This Week In Techdirt History: July 29th – August 4th
from the on-and-on dept
Five Years Ago
This week in 2013, between Keith Alexander joking about how he has the number of congressional reps and the Senate being very unimpressed with James Clapper’s evasiveness, it appeared the tide in congress was turning against the NSA — as was public opinion. Of course, the congressional reps who voted in favor of NSA surveillance had one obvious thing in common: they received twice as much money from the defense industry.
Meanwhile, as congress ironically considered declaring national whistleblower day, Bradley Manning was convicted (but acquitted of the aiding the enemy charge) in a verdict that we knew would have massive chilling effects. But of course, cable news only granted this five minutes of coverage on average.
Ten Years Ago
This week in 2008, one final ruling confirmed that the RIAA had to pay legal fees in one of its misdirected file sharing lawsuits, while the IFPI was halfheartedly apologizing for taking down a song from a blog that the artist wanted up, and ISPs in the UK were acting as copyright cops. Another of the RIAA’s targets stood up to challenge the constitutionality of the Copyright Act itself in an interesting but ill-fated defense. And the MPAA, while cluelessly claiming that The Dark Knight owed its success to anti-piracy efforts, sued to sites and raised the critical question of whether embedding is infringement.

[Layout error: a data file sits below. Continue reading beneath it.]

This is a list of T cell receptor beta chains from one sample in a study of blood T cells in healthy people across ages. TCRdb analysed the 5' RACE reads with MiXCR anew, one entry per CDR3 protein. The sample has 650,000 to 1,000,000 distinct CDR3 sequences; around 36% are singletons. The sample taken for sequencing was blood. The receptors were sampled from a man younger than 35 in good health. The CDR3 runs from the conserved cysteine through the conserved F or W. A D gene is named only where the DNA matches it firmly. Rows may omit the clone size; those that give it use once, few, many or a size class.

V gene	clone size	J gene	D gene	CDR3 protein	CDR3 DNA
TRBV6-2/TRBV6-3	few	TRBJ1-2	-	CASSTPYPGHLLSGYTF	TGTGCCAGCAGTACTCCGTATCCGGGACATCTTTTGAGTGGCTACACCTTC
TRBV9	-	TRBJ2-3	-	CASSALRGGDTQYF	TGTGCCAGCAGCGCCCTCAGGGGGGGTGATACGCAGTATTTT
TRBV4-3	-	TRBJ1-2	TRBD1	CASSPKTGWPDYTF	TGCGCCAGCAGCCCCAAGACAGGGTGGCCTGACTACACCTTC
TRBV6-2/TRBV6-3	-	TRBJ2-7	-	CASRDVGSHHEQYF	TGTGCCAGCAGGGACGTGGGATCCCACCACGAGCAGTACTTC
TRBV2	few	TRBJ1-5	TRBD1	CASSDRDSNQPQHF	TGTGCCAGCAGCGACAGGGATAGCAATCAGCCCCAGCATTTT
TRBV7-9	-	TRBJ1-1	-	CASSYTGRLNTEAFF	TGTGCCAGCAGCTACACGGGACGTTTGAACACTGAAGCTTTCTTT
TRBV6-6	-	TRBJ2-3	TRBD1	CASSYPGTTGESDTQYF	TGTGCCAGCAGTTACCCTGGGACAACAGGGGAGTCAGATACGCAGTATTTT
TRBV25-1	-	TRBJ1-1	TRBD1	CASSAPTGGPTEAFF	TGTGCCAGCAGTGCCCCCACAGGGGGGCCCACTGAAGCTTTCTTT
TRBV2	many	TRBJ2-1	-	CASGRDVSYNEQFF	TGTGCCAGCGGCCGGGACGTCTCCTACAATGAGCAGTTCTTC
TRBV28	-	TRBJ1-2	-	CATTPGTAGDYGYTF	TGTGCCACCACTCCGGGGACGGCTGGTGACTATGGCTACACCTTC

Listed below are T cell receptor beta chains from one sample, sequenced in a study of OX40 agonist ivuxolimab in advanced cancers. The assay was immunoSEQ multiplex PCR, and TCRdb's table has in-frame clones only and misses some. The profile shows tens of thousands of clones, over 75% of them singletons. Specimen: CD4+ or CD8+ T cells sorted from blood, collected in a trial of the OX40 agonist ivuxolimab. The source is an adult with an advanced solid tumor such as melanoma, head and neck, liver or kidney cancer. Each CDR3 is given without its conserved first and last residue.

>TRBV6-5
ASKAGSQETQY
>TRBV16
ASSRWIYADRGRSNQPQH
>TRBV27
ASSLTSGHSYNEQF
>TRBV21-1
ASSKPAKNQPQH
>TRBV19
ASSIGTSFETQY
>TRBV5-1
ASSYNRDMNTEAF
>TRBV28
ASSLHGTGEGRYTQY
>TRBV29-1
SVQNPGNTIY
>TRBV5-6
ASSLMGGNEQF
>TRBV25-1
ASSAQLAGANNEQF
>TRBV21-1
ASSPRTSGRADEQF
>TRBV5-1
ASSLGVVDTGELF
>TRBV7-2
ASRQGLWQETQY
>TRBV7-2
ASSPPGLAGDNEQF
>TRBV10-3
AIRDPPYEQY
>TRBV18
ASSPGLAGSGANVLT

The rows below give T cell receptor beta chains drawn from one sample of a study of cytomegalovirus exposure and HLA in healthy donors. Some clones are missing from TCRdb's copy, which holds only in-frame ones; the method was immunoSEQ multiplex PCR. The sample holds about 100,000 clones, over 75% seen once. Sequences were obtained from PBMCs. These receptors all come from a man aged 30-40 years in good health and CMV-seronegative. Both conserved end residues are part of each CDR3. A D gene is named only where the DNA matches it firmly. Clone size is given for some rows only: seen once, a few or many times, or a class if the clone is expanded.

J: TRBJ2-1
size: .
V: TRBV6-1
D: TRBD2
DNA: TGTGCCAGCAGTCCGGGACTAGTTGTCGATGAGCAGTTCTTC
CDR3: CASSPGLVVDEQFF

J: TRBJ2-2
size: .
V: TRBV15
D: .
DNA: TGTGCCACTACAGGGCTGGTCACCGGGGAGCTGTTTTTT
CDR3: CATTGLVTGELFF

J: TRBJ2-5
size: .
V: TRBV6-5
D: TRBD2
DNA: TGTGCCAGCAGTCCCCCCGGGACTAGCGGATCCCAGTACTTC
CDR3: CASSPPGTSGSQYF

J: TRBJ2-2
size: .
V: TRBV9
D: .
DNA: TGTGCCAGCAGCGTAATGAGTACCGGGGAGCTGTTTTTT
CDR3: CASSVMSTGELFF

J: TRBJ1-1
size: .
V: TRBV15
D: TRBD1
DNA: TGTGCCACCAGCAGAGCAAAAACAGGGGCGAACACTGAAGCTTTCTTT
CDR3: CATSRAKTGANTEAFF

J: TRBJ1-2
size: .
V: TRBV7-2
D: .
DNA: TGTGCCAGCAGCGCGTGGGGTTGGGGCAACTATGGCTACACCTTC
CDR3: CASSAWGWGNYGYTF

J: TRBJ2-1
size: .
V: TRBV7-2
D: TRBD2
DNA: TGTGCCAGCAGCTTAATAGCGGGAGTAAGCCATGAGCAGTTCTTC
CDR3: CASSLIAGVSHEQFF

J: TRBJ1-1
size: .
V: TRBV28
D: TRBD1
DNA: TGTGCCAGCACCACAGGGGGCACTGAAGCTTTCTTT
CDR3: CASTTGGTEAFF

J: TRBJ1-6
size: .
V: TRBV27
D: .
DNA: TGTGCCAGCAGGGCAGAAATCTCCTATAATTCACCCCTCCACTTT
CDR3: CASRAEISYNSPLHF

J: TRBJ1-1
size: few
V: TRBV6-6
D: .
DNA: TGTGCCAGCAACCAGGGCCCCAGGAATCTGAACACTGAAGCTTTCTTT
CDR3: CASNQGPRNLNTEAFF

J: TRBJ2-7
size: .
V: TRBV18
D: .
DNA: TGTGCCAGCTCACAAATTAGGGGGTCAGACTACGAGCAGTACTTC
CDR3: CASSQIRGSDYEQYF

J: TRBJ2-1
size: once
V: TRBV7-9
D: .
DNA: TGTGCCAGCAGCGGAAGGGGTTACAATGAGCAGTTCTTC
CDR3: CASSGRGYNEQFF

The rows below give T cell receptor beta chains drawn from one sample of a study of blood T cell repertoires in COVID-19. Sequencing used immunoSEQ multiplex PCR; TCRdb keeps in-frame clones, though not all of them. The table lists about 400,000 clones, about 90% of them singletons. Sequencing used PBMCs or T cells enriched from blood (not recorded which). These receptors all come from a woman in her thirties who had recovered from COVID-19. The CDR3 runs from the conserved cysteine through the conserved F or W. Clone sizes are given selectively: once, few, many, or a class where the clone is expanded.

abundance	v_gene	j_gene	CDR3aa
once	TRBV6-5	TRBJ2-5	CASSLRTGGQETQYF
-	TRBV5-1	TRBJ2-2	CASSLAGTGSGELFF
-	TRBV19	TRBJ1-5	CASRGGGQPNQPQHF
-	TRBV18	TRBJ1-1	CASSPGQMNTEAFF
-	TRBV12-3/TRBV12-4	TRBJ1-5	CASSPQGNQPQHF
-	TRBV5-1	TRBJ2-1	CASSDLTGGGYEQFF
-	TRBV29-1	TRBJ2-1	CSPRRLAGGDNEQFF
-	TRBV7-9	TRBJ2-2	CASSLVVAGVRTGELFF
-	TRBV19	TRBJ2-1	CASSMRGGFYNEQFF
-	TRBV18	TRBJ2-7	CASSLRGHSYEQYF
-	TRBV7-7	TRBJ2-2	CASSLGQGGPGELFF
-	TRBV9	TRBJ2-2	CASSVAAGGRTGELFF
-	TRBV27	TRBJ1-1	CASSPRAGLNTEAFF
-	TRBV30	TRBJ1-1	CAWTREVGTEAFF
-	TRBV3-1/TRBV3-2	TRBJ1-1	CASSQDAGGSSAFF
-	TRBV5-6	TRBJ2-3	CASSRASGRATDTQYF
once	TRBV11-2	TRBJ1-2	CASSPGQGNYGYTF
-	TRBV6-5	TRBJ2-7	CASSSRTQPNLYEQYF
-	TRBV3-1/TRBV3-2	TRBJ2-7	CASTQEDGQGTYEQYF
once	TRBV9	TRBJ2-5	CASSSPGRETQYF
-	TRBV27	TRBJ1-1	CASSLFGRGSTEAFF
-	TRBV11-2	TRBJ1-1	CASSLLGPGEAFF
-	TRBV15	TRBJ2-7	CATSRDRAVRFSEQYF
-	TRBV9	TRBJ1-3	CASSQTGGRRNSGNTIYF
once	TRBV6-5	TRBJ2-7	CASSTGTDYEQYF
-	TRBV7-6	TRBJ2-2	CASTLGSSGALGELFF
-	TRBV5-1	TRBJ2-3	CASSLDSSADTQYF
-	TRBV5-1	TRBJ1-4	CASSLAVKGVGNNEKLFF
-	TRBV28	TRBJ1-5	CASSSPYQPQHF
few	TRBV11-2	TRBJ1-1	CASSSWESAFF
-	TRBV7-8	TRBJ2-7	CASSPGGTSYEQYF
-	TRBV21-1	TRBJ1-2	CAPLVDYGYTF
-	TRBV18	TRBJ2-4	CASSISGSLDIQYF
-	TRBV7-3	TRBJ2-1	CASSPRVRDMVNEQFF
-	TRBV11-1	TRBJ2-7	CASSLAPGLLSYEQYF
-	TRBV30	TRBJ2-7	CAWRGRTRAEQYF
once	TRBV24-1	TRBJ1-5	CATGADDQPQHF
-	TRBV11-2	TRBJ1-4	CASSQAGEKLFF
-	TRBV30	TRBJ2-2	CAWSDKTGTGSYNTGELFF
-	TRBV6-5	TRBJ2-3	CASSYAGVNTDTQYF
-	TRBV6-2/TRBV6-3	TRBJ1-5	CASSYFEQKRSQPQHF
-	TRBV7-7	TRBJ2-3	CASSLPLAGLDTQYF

Fifteen Years Ago
Five years earlier in 2003, one senator was launching an inquiry into the RIAA’s legal practices, while the organization itself was getting a new leader. We took on the myth that copying is theft, and the misguided industry focus on “replacing” CD sales with legal downloads — which wasn’t going to happen, but that wasn’t the point. People did know about legal download services of course — but one study showed they didn’t care, much like how teenagers were losing interest in going to the movies.